Since the start of the pandemic, Shopify has emerged as a leading ecommerce platform for merchants large and small. Its growth will continue to outpace that of competitors, despite rising headwinds that pose a challenge to online retail.
Shopify’s pandemic boom was unprecedented. Between 2020 and 2021, it nearly tripled its revenues, more than doubled its GMV, and nearly doubled its merchant count since 2019, according to the company. Wary of relying on Amazon, many digitally native vertical brands (DNVBs) have instead run with Shopify—including some, like sneaker label Allbirds and healthcare apparel brand FIGS, that rode their direct-to-consumer (D2C) success to IPOs.
Shopify's strong gross merchandise value (GMV) growth has been turbocharged by an influx of enterprise merchants (defined as those with an annual GMV of over $50 million). This cohort will make up nearly a quarter of Shopify’s total merchant count in 2024, nearly doubling its share from 2020’s levels.
Even major brands needed to rapidly develop D2C strategies during the early days of the pandemic. By expanding into headless commerce, Shopify has become more competitive against other ecommerce platforms like Adobe Commerce (formerly known as Magento), Salesforce, and Oracle.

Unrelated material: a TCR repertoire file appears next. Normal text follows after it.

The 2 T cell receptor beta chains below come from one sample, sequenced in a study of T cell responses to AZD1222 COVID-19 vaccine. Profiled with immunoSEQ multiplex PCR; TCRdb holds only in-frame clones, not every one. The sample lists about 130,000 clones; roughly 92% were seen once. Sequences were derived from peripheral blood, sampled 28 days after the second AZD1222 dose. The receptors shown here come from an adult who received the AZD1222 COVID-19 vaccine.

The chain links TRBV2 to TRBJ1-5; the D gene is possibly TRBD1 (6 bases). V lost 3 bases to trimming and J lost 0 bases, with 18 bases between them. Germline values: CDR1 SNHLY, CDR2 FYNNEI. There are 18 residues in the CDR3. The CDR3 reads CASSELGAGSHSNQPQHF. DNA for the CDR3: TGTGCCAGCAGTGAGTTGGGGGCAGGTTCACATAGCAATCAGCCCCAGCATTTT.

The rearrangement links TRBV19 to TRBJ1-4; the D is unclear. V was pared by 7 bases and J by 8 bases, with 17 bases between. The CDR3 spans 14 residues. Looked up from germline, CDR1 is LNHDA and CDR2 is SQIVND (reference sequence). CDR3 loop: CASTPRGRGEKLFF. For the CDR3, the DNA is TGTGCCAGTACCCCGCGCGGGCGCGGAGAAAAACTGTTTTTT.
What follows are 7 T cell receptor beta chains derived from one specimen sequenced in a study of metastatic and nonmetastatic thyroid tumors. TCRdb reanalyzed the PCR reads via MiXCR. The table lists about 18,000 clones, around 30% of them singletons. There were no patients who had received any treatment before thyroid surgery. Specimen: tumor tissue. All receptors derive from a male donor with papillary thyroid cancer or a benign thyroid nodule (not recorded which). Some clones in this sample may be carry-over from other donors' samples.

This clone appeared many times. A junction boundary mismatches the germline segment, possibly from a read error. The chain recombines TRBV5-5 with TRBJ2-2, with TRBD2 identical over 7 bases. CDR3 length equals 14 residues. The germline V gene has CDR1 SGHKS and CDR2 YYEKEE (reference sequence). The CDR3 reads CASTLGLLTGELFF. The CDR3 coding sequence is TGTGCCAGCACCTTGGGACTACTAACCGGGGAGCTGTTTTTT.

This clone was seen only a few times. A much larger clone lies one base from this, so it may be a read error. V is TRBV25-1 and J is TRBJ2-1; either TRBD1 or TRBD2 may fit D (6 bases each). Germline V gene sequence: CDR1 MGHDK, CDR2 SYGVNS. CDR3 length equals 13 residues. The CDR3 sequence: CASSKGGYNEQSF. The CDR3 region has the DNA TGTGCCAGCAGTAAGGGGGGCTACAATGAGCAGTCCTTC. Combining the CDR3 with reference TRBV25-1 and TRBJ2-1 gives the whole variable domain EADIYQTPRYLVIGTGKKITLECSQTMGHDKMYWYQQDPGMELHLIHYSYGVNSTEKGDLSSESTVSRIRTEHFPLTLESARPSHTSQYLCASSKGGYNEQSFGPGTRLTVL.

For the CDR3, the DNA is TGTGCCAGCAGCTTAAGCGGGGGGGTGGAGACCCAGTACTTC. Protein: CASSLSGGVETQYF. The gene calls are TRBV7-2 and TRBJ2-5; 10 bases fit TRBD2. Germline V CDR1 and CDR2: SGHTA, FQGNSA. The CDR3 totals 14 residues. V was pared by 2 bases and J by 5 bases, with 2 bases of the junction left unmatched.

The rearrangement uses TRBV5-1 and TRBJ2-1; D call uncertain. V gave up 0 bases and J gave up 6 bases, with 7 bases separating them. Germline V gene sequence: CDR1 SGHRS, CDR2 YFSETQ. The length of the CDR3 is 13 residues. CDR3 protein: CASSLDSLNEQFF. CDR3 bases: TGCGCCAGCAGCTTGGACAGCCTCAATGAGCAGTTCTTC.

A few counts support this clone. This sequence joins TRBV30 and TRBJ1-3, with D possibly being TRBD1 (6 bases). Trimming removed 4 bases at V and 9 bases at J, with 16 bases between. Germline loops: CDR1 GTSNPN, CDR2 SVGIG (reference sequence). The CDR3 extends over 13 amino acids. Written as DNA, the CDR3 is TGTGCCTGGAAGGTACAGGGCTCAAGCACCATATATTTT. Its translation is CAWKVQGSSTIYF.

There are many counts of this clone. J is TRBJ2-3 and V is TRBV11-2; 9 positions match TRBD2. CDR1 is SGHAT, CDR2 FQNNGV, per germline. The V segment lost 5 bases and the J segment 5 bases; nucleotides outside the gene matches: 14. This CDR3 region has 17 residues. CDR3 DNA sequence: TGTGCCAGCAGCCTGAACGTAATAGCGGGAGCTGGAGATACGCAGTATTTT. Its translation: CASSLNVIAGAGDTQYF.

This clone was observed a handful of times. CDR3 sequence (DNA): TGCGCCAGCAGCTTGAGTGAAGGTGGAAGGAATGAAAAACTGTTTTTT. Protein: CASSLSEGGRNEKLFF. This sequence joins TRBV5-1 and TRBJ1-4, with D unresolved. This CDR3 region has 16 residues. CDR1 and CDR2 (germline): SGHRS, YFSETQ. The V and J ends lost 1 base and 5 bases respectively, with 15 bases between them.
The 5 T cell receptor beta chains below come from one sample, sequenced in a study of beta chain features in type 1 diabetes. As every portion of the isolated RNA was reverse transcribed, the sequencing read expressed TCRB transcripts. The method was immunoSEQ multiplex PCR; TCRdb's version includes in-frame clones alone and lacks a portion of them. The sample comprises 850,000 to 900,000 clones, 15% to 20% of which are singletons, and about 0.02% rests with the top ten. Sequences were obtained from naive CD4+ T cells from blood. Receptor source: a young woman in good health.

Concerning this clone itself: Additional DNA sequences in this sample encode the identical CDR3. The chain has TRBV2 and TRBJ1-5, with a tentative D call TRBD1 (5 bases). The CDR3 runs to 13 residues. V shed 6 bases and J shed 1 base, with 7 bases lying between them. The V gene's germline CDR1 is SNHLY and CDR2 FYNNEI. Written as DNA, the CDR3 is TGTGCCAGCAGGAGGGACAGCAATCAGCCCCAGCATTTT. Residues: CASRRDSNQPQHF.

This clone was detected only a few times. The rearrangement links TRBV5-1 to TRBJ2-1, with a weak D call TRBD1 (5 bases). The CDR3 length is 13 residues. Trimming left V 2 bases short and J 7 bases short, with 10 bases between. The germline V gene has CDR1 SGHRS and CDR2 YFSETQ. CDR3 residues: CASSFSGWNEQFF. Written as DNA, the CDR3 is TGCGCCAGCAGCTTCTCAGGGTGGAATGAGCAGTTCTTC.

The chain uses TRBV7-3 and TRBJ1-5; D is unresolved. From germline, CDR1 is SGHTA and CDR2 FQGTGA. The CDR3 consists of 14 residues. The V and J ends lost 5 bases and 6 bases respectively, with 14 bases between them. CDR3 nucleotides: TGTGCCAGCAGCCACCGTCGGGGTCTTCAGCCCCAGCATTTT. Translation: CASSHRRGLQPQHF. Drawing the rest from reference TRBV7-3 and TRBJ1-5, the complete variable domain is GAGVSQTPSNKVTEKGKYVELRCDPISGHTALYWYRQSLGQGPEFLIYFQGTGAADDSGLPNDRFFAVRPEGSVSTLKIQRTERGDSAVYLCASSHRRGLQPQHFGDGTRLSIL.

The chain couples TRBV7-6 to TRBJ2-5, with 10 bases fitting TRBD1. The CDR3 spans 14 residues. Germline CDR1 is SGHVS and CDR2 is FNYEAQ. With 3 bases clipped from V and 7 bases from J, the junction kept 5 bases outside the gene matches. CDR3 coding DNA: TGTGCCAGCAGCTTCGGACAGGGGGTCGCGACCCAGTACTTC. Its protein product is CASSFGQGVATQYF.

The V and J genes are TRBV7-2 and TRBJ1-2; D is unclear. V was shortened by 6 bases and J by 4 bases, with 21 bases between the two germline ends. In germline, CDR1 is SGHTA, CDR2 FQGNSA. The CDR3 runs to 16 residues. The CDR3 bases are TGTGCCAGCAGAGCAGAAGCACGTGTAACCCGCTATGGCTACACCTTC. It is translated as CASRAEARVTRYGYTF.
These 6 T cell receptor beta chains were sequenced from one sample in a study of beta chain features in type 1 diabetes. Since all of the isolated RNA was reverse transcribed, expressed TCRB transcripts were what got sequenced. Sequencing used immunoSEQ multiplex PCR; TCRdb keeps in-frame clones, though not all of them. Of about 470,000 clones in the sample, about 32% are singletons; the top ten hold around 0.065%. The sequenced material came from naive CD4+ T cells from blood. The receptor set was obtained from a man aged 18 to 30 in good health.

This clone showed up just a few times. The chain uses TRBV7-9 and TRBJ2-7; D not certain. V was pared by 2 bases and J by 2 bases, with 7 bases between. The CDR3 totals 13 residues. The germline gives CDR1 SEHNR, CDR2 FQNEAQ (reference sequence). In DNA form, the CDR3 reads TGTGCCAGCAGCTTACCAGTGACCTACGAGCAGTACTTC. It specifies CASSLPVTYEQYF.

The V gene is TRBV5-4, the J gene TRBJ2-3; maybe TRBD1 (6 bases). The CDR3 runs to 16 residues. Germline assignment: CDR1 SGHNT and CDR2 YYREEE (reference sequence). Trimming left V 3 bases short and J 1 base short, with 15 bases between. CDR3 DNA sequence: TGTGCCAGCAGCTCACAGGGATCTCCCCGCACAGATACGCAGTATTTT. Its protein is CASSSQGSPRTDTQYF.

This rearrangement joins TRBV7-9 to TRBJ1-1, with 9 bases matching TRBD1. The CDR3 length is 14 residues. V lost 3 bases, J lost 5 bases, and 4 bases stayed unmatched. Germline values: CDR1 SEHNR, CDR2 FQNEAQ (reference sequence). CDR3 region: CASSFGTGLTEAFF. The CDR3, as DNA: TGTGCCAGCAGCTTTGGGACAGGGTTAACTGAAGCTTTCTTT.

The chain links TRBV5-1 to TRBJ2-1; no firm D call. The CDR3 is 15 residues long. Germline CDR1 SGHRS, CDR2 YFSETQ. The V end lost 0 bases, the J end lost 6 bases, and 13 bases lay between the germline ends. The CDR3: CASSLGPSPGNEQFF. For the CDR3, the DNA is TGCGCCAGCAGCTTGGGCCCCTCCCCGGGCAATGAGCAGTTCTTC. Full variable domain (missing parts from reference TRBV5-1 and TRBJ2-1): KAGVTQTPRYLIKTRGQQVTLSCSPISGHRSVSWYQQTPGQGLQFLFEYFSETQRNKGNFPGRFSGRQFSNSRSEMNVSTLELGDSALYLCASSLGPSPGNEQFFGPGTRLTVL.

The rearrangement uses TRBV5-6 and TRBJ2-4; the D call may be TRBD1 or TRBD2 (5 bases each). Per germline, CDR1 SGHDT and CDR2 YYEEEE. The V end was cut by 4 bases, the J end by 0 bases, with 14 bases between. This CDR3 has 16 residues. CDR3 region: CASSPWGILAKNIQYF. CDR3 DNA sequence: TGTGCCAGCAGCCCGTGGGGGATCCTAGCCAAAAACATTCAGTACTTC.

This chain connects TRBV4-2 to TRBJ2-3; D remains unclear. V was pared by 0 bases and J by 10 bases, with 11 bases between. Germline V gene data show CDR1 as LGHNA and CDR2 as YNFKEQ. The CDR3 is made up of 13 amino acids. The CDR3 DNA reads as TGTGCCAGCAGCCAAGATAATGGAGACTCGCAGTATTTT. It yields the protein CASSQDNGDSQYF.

Payments are the key growth engine for Shopify—and a potential hub for its developing flywheel. Shopify’s suite of merchant solutions—chief among them its payment processing service, Shopify Payments—accounted for close to three-quarters of revenues in Q1 2022. This is a reversal from Shopify’s early reliance on charging merchants recurring fees to use its digital commerce platform services, which accounted for around two-thirds of revenues in 2015, at the time of Shopify’s IPO.
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